By Margaret Farrar
I am seven, and waiting for my first piano lesson. I’m wearing a green-plaid uniform skirt with a matching green vest over a white blouse with a Peter Pan collar. The chair I’m sitting on has a sticky vinyl seat, and my feet don’t touch the floor.
Mr. M. greets my mother and me. He’s a short, barrel-chested man, a few years younger than my middle-aged father. He wears tuxedo pants left over from some long-ago wedding gig paired with a denim work shirt, inky pens spilling out of his breast pocket. He leads me into a tiny room that has a piano on one wall and an organ on the other. The room is so narrow that you could play both instruments at once, sitting on a bench between them.
Mr. M. plays middle C, has me do the same, and then corrects my hand position. I glower at him, and he makes a silly face.
I’m nine, and worried because I haven’t practiced enough this week. I sit in the same chair, waiting, and my hands are sweaty, clutching my piano book. The Music Shoppe—spelled this way to make it seem fancier than it is—has bells on the doorknob, and they jangle with insistence every time someone enters or leaves. Mr. M. thinks the pretentious spelling is ridiculous and calls the store the Shoppy just to annoy the owner.
Once we’re sequestered in the back room, I fight my way through “Zoom Zoom Speedboat.” Halfway through, Mr. M. begins to sing along. He sings his own lyrics, which recount how Zoom Zoom Speedboat plowed headlong into the dock, knocking over Johnny’s family and possibly drowning Johnny’s bratty little sister. I help him with lyrics for the next verse, and my playing improves substantially.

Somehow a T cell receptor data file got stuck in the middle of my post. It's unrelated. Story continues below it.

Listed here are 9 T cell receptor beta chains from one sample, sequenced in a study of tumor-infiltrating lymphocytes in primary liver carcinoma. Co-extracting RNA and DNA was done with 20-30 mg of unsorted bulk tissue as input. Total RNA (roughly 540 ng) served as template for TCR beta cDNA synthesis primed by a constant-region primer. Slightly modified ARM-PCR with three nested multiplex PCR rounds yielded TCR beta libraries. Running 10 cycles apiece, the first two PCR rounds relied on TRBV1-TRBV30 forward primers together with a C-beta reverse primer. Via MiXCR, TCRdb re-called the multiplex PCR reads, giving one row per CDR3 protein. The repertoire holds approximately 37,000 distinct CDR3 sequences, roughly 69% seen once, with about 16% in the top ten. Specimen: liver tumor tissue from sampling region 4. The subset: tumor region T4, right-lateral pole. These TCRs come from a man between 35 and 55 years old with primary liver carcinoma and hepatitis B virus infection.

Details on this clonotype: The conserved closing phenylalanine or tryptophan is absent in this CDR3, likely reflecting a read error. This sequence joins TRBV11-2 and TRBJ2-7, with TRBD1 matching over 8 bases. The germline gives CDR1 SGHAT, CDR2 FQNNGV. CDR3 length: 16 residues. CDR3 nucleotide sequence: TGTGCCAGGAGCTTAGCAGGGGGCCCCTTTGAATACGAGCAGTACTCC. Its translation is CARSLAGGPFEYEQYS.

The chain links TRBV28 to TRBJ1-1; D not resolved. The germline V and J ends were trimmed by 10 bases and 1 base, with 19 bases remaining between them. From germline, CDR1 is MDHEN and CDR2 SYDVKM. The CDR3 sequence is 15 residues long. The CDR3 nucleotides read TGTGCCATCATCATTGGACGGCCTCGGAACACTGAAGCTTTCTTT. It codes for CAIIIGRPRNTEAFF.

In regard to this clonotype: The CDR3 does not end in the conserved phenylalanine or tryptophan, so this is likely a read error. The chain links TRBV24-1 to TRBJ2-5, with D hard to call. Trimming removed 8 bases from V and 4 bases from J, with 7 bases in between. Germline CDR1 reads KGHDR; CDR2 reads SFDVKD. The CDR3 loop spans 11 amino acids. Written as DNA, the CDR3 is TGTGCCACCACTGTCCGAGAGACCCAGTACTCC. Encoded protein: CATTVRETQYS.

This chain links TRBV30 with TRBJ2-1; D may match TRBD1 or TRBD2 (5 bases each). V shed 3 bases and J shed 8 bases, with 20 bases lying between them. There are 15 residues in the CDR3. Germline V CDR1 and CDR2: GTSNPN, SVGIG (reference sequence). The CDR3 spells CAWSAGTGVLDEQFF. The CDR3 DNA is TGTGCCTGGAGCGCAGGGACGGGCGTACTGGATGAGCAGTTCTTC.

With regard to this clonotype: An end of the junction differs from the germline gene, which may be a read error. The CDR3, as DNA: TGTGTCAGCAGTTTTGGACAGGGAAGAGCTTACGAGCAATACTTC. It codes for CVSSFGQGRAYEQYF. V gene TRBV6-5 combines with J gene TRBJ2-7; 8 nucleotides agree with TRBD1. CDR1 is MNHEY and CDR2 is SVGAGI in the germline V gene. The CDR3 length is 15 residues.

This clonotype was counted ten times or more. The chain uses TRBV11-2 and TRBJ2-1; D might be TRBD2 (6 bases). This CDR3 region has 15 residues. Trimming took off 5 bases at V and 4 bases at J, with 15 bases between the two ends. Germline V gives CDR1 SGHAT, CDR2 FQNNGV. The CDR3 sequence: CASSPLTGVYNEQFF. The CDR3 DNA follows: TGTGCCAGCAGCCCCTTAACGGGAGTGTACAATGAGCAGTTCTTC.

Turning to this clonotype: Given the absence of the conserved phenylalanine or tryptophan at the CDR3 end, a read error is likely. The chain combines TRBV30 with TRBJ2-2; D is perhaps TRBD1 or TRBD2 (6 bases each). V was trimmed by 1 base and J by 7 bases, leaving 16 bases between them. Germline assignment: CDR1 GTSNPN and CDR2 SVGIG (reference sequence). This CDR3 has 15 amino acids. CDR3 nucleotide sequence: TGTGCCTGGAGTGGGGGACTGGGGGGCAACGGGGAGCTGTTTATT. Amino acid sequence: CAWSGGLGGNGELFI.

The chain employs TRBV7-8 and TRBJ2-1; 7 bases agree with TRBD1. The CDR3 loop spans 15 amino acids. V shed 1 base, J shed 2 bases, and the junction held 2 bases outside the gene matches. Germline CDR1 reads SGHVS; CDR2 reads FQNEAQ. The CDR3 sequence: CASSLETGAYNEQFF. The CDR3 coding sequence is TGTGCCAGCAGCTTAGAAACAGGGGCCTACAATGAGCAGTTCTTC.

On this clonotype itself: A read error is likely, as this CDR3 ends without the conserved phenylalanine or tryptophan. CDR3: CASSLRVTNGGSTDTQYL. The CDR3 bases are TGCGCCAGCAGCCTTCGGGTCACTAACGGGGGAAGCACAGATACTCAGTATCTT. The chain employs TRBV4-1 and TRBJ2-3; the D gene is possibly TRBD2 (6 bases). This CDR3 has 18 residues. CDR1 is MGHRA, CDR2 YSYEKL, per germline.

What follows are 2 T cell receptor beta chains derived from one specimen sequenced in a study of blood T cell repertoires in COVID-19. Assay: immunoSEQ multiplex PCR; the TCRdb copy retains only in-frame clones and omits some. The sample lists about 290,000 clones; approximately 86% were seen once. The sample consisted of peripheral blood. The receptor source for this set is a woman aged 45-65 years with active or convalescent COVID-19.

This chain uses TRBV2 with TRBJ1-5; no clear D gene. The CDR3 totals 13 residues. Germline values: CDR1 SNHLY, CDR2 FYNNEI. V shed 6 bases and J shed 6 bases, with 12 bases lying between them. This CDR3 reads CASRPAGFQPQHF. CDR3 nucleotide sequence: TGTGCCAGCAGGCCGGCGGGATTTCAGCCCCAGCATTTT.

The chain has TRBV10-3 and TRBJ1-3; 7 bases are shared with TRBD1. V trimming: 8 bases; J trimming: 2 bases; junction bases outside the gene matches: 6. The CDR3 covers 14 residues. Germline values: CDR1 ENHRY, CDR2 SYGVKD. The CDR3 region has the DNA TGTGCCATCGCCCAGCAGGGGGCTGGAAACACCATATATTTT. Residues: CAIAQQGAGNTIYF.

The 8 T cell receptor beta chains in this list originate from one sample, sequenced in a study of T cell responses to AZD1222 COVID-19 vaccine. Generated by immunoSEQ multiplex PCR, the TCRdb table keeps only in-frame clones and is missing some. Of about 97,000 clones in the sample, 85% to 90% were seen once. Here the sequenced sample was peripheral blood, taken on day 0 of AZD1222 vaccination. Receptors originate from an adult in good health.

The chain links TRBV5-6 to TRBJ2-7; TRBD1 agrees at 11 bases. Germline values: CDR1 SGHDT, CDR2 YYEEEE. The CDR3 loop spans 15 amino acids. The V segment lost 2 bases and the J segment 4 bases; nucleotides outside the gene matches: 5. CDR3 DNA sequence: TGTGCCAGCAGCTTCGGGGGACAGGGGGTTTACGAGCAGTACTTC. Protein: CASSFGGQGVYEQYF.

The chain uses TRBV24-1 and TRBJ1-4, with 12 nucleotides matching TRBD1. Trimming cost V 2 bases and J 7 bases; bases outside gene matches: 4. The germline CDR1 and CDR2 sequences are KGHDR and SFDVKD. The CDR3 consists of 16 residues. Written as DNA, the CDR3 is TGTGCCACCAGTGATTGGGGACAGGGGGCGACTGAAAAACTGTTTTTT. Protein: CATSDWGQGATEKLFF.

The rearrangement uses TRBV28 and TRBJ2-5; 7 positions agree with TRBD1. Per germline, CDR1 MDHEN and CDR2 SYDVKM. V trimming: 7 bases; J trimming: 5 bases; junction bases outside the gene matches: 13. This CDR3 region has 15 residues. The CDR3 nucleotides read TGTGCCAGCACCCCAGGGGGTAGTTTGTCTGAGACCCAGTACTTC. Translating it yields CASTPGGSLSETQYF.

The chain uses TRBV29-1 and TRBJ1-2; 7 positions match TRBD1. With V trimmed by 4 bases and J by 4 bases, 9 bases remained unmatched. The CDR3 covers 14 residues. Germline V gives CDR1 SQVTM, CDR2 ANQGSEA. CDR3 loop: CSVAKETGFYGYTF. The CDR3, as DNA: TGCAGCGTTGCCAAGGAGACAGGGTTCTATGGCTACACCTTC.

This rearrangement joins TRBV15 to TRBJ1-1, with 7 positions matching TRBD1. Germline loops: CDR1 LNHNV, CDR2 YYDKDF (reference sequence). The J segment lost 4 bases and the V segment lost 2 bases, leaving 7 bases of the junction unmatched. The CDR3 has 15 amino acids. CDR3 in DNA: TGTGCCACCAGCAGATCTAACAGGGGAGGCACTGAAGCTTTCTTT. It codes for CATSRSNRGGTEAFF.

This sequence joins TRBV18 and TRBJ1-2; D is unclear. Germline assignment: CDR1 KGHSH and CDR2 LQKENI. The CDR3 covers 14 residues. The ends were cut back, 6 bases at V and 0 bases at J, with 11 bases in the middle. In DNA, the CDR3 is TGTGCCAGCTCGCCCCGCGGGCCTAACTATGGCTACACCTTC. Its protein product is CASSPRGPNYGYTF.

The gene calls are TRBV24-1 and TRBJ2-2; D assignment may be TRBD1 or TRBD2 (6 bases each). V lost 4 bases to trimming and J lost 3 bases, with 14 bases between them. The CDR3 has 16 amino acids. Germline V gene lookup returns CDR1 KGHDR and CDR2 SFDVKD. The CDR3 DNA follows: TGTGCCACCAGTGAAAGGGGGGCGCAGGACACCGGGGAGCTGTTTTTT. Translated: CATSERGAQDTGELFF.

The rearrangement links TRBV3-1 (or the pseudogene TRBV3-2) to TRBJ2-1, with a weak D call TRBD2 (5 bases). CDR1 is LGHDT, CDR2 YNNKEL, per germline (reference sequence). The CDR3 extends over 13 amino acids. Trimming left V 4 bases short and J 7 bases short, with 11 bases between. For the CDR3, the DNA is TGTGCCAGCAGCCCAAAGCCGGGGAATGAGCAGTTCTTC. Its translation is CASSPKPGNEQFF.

I am 12, and annoyed that Mr. M. won’t let me grow my nails past the tips of my fingers. This feminine vanity apparently detracts from my performance when my nails tap against the keys.
“Real pianists don’t click,” Mr. M. says.
“I’m not a real pianist,” I remind him sullenly, and break the binding of my piano book when I open it to “Sonata in C.” I am convinced that Mr. M.’s strange restrictions are the only things that stand between me and fabulous popularity at school.
I’m 17, and my mother has disowned me, but what that really means is that I can’t use the car. Since I am working nearly full time at the Shoppe, Mr. M. takes me home each evening in his girlfriend’s ’81 Monte Carlo.
This evening, he pulls down the visor to retrieve his sunglasses, and I spy a girlie photo taped up there: a kneeling brunette with red lips and giant breasts. Mr. M. looks embarrassed for half a second and then lets out a cackle.
“Never take rides from strangers,” he says solemnly, and puts the car in gear.
I’ve noticed that Mr. M. flirts mercilessly with all the rich women whose children he instructs at the piano. He pays them compliments, and they pull their Louis Vuitton checkbooks out of matching purses, smiling. One woman also has a Louis Vuitton diaper bag, and Mr. M. and I laugh about it for days.
I am twenty, and home from college, working late at The Music Shoppe. New shipments of sheet music and trumpets arrived today, and I’m sorting, filing, polishing, stacking. Mr. M. is waiting for me to finish, playing idly on piano and organ, sometimes both at once. I’ve written him two letters from college. He replied to one of them, twenty-three months after I’d sent it.